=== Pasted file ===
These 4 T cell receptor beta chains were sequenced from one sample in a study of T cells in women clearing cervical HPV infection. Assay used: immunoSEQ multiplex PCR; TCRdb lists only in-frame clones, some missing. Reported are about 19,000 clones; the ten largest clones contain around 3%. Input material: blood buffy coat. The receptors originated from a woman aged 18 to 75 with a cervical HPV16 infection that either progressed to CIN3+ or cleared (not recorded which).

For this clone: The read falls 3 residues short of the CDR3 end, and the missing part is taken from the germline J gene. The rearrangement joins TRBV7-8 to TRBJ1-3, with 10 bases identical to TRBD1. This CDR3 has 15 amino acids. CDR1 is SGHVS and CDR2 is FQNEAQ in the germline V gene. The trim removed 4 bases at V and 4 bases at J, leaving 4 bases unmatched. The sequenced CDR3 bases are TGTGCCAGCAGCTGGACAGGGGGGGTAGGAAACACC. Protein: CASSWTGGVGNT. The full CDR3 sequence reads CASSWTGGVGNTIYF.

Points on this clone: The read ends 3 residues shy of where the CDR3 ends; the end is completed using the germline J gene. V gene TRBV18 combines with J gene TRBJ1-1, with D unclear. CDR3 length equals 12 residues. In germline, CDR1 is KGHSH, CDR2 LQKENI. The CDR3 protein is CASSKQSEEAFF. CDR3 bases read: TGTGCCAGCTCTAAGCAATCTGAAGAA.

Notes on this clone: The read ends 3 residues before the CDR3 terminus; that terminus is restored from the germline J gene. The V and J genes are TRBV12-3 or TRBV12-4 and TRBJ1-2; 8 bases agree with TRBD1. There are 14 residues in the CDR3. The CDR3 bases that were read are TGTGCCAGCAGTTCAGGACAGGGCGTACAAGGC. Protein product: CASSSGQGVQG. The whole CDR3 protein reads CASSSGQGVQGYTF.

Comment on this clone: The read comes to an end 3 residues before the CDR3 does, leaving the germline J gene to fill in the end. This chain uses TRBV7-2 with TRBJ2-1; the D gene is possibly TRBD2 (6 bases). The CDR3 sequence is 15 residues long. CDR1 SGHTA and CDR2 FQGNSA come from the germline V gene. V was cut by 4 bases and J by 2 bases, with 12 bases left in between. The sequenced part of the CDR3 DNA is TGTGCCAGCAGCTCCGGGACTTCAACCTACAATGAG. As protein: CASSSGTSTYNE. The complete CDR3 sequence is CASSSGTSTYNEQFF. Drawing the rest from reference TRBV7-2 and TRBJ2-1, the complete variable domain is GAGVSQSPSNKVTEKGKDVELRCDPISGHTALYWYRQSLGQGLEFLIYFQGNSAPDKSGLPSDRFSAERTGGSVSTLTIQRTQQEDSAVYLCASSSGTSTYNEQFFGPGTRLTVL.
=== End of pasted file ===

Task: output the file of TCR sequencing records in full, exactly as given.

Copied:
These 4 T cell receptor beta chains were sequenced from one sample in a study of T cells in women clearing cervical HPV infection. Assay used: immunoSEQ multiplex PCR; TCRdb lists only in-frame clones, some missing. Reported are about 19,000 clones; the ten largest clones contain around 3%. Input material: blood buffy coat. The receptors originated from a woman aged 18 to 75 with a cervical HPV16 infection that either progressed to CIN3+ or cleared (not recorded which).

For this clone: The read falls 3 residues short of the CDR3 end, and the missing part is taken from the germline J gene. The rearrangement joins TRBV7-8 to TRBJ1-3, with 10 bases identical to TRBD1. This CDR3 has 15 amino acids. CDR1 is SGHVS and CDR2 is FQNEAQ in the germline V gene. The trim removed 4 bases at V and 4 bases at J, leaving 4 bases unmatched. The sequenced CDR3 bases are TGTGCCAGCAGCTGGACAGGGGGGGTAGGAAACACC. Protein: CASSWTGGVGNT. The full CDR3 sequence reads CASSWTGGVGNTIYF.

Points on this clone: The read ends 3 residues shy of where the CDR3 ends; the end is completed using the germline J gene. V gene TRBV18 combines with J gene TRBJ1-1, with D unclear. CDR3 length equals 12 residues. In germline, CDR1 is KGHSH, CDR2 LQKENI. The CDR3 protein is CASSKQSEEAFF. CDR3 bases read: TGTGCCAGCTCTAAGCAATCTGAAGAA.

Notes on this clone: The read ends 3 residues before the CDR3 terminus; that terminus is restored from the germline J gene. The V and J genes are TRBV12-3 or TRBV12-4 and TRBJ1-2; 8 bases agree with TRBD1. There are 14 residues in the CDR3. The CDR3 bases that were read are TGTGCCAGCAGTTCAGGACAGGGCGTACAAGGC. Protein product: CASSSGQGVQG. The whole CDR3 protein reads CASSSGQGVQGYTF.

Comment on this clone: The read comes to an end 3 residues before the CDR3 does, leaving the germline J gene to fill in the end. This chain uses TRBV7-2 with TRBJ2-1; the D gene is possibly TRBD2 (6 bases). The CDR3 sequence is 15 residues long. CDR1 SGHTA and CDR2 FQGNSA come from the germline V gene. V was cut by 4 bases and J by 2 bases, with 12 bases left in between. The sequenced part of the CDR3 DNA is TGTGCCAGCAGCTCCGGGACTTCAACCTACAATGAG. As protein: CASSSGTSTYNE. The complete CDR3 sequence is CASSSGTSTYNEQFF. Drawing the rest from reference TRBV7-2 and TRBJ2-1, the complete variable domain is GAGVSQSPSNKVTEKGKDVELRCDPISGHTALYWYRQSLGQGLEFLIYFQGNSAPDKSGLPSDRFSAERTGGSVSTLTIQRTQQEDSAVYLCASSSGTSTYNEQFFGPGTRLTVL.